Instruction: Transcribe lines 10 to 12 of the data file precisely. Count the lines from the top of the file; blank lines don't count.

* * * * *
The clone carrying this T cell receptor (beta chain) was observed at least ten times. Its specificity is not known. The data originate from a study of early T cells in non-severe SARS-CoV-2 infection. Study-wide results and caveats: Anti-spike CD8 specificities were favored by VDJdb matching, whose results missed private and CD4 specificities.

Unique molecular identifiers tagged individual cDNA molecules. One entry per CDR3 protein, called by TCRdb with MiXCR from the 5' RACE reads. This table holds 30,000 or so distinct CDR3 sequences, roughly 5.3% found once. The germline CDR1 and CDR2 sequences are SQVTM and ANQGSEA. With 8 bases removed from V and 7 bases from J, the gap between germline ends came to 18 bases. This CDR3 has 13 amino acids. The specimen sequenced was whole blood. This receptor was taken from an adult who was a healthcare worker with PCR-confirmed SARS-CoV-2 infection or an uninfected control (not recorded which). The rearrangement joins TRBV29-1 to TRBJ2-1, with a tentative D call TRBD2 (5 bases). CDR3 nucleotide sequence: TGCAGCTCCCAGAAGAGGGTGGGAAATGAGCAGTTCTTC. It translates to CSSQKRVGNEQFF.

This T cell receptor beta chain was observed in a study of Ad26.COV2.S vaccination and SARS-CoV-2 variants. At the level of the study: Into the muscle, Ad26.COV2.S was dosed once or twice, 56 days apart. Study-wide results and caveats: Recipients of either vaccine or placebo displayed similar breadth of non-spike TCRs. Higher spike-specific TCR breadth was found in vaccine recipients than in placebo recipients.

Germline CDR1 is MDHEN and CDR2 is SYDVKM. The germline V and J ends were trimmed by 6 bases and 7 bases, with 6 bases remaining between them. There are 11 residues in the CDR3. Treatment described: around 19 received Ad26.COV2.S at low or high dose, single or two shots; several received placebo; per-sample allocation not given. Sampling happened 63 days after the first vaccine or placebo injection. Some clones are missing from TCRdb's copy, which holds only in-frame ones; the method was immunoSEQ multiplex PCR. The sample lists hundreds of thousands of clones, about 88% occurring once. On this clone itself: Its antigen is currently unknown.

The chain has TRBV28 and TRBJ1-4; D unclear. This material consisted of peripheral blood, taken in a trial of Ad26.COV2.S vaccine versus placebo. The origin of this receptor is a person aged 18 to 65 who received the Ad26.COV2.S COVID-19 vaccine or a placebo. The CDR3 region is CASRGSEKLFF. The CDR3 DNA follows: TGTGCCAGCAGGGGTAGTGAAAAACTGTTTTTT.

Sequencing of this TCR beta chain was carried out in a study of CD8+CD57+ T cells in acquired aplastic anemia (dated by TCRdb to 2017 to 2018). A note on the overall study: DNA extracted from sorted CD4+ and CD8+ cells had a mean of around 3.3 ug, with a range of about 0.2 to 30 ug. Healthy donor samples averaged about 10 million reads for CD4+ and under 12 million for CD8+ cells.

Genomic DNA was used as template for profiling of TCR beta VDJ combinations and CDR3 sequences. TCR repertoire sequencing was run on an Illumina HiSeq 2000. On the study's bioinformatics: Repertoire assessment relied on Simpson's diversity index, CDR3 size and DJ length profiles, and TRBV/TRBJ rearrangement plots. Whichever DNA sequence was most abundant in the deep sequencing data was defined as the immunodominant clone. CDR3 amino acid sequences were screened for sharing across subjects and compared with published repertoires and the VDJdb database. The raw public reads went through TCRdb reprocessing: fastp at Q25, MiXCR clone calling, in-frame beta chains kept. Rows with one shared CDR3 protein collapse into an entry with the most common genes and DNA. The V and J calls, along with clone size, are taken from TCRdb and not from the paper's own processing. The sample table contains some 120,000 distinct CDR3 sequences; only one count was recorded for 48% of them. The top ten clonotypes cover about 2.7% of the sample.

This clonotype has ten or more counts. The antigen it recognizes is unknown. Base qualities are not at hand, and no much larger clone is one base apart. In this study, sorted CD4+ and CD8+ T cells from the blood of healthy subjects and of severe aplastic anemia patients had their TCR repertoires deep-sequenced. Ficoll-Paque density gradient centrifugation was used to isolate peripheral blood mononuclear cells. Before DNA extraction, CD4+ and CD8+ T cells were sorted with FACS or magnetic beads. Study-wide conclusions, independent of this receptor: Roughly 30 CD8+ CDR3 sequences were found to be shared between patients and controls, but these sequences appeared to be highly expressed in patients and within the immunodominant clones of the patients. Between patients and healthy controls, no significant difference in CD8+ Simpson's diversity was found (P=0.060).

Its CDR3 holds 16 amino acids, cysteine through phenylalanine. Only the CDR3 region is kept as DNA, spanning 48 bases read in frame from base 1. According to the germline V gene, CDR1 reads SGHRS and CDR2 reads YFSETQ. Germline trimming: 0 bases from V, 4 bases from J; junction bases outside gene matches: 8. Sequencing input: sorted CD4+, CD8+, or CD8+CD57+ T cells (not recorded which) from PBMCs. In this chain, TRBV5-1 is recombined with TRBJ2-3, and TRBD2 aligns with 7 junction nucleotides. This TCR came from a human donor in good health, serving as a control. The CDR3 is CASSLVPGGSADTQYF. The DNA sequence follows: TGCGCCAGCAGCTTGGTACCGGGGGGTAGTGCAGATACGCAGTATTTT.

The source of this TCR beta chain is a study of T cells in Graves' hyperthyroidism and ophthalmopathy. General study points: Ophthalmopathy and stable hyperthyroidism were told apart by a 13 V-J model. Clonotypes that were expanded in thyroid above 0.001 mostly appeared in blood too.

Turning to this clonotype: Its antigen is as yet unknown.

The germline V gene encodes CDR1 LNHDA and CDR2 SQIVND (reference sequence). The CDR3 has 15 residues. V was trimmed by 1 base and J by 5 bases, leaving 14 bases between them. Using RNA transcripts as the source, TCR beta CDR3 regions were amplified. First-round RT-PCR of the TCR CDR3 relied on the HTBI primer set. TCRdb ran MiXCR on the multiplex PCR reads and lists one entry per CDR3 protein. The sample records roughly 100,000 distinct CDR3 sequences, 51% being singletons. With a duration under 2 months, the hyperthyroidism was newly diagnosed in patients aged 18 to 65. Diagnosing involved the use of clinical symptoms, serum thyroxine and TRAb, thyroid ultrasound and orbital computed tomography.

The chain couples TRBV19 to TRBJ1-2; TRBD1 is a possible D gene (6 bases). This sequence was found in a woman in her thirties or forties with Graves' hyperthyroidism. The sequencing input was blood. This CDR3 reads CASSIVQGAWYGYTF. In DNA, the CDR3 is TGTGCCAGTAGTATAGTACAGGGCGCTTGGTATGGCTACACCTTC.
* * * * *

The source of this TCR beta chain is a study of T cells in Graves' hyperthyroidism and ophthalmopathy. General study points: Ophthalmopathy and stable hyperthyroidism were told apart by a 13 V-J model. Clonotypes that were expanded in thyroid above 0.001 mostly appeared in blood too.

Turning to this clonotype: Its antigen is as yet unknown.

The germline V gene encodes CDR1 LNHDA and CDR2 SQIVND (reference sequence). The CDR3 has 15 residues. V was trimmed by 1 base and J by 5 bases, leaving 14 bases between them. Using RNA transcripts as the source, TCR beta CDR3 regions were amplified. First-round RT-PCR of the TCR CDR3 relied on the HTBI primer set. TCRdb ran MiXCR on the multiplex PCR reads and lists one entry per CDR3 protein. The sample records roughly 100,000 distinct CDR3 sequences, 51% being singletons. With a duration under 2 months, the hyperthyroidism was newly diagnosed in patients aged 18 to 65. Diagnosing involved the use of clinical symptoms, serum thyroxine and TRAb, thyroid ultrasound and orbital computed tomography.